Tuesday, January 13, 2015
WHAT’S THE BUZZ, TELL ME WHAT’S A HAPPENNIN’ – TUESDAY EDITION
* Hey taxpros, have you checked out my TAX PROFESSIONALS FORMS, SCHEDULES, WORKSHEETS, AND CLIENT MEMOS yet? Why not?
* New at BOB’S BABBLINGS – “We’re Not In
Kansas Jersey City Anymore!”
* My Tax Tip series at MAINSTREET.COM continues with “Inside the ABLE Account: How the New Tax-Deferred Savings Account Will Affect 2015 Taxes” and “What to Do Tax-Wise in January to Make Sure You're on the Right Track”.
* Jason Dinesen thinks “The IRS’s Preparer Directory Will Be Bad News for Enrolled Agents”. I do not disagree with Jason, but I think the list is basically useless anyway.
Being listed on this new IRS directory is the only real benefit being offered by the Service for volunteering for its new Annual Filing Season Program. It is no benefit.
As Jason points out, the IRS database will list a preparer’s name only, and not the postal or email address or telephone number.
Will taxpayers really use a list of alleged “IRS-approved” preparers to find a tax pro in the first place? I do not think so. Many taxpayers are paranoid when it comes to the IRS period – and would be wary of a restricted list of tax preparers “approved” by the IRS. But ieven f they do actually use the list it will not provide any contact information.
The only possible benefit that this list could provide to taxpayers is that once they have located a potential tax professional via another source this list can be used to verify that the potential preparer has a PTIN and truly possess any credential that they advertise.
Taxpayers will do a lot better by searching the various databases I have included on my FIND A TAX PROFESSIONAL website.
What the IRS should do is provide an alphabetical listing by zip code of all PTIN holders, without designations or credentials, so a taxpayer can verify that a potential tax preparer is indeed “legal” – has registered with the IRS and received a PTIN.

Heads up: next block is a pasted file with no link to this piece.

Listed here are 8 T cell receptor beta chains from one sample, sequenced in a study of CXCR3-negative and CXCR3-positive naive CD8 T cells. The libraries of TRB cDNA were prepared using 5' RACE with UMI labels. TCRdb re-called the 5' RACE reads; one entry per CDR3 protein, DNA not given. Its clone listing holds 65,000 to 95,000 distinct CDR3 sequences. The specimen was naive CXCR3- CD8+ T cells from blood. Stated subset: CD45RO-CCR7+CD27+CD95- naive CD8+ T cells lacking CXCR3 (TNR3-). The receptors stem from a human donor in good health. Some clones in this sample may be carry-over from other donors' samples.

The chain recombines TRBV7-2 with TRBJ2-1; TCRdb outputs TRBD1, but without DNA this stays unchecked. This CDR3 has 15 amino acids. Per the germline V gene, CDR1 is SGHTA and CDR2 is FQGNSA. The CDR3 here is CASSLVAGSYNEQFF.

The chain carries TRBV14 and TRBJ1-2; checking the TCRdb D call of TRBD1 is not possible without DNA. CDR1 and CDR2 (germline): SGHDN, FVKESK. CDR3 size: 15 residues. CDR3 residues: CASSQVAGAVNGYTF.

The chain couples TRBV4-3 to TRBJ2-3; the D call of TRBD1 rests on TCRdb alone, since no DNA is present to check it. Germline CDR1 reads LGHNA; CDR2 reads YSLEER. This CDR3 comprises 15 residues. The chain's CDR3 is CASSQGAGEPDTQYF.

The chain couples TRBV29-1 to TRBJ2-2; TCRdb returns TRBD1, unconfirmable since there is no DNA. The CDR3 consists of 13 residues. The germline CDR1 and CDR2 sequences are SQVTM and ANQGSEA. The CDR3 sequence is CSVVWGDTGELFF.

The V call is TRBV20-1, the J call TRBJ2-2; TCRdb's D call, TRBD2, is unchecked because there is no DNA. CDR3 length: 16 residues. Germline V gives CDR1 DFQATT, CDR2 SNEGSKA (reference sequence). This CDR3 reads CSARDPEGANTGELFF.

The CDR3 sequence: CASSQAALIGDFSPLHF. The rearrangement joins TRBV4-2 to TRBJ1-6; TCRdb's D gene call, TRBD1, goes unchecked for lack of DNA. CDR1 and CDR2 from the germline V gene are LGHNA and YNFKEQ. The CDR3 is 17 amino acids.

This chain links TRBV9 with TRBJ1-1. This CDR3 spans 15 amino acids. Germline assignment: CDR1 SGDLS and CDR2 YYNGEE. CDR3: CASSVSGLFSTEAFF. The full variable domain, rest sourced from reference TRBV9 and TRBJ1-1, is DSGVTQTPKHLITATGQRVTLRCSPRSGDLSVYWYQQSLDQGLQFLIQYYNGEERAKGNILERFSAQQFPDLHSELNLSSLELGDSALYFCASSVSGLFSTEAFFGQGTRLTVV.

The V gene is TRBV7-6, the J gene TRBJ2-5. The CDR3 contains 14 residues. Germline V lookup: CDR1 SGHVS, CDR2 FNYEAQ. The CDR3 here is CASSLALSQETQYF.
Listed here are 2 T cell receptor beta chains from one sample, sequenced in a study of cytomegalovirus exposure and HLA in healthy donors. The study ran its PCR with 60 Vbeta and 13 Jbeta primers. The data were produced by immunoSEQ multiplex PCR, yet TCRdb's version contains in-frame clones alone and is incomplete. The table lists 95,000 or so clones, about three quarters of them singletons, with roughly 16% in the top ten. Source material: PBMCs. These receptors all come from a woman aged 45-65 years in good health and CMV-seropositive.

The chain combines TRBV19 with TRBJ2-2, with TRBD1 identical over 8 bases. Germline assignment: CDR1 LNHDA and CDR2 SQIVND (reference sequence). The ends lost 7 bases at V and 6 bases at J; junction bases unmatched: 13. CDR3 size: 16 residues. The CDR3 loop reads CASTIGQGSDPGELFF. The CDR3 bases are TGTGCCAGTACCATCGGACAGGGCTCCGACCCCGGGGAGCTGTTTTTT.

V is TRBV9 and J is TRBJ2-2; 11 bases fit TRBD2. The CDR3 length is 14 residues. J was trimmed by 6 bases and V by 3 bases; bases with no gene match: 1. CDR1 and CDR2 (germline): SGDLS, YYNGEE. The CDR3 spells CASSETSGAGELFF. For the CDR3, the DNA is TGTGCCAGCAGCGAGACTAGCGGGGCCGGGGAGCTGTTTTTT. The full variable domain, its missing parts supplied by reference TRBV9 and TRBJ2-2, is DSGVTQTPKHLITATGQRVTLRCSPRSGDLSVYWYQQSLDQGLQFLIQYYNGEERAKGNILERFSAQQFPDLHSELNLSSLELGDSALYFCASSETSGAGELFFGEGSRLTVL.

* Jason follows that post with some fine whine, correctly noting that “H&R Block Doesn’t Really Have ACA “Specialists” On Staff” (highlight is Jason’s) -
“Here’s the thing about the ACA: no one in the tax industry can claim with a straight face that they are a ‘specialist’ or ‘expert’ on the ACA.
I have read the law, sketched out examples in my own notes, taken continuing ed, and given presentations about the ACA. But I am not an expert on the ACA.
No one, no matter how much we’ve read or how much CPE we’ve taken, can call themselves an ACA specialist until we’ve actually dealt with ACA issues in the real world over the course of several tax seasons.”
Jason is reacting to Henry and Richard’s tv ad inviting taxpayers to come in and talk to their “ACA Specialists”. What does H&R consider to be an ACA specialist?
“ACA Specialists are tax pros at H&R Block, that have completed several hours of training both online and in person, to help them be prepared.”
As Jason correctly points out (again highlight is his) –
“Excuse me, but using this ridiculous definition of ‘specialist’, almost anyone in the tax industry could claim to be an ACA specialist.”
The bottom line takeaway –
“Block Doesn’t Have ACA Specialists.
If you see anyone who claims to be an expert or specialist on the ACA, just know that it’s all a bunch of marketing hype.”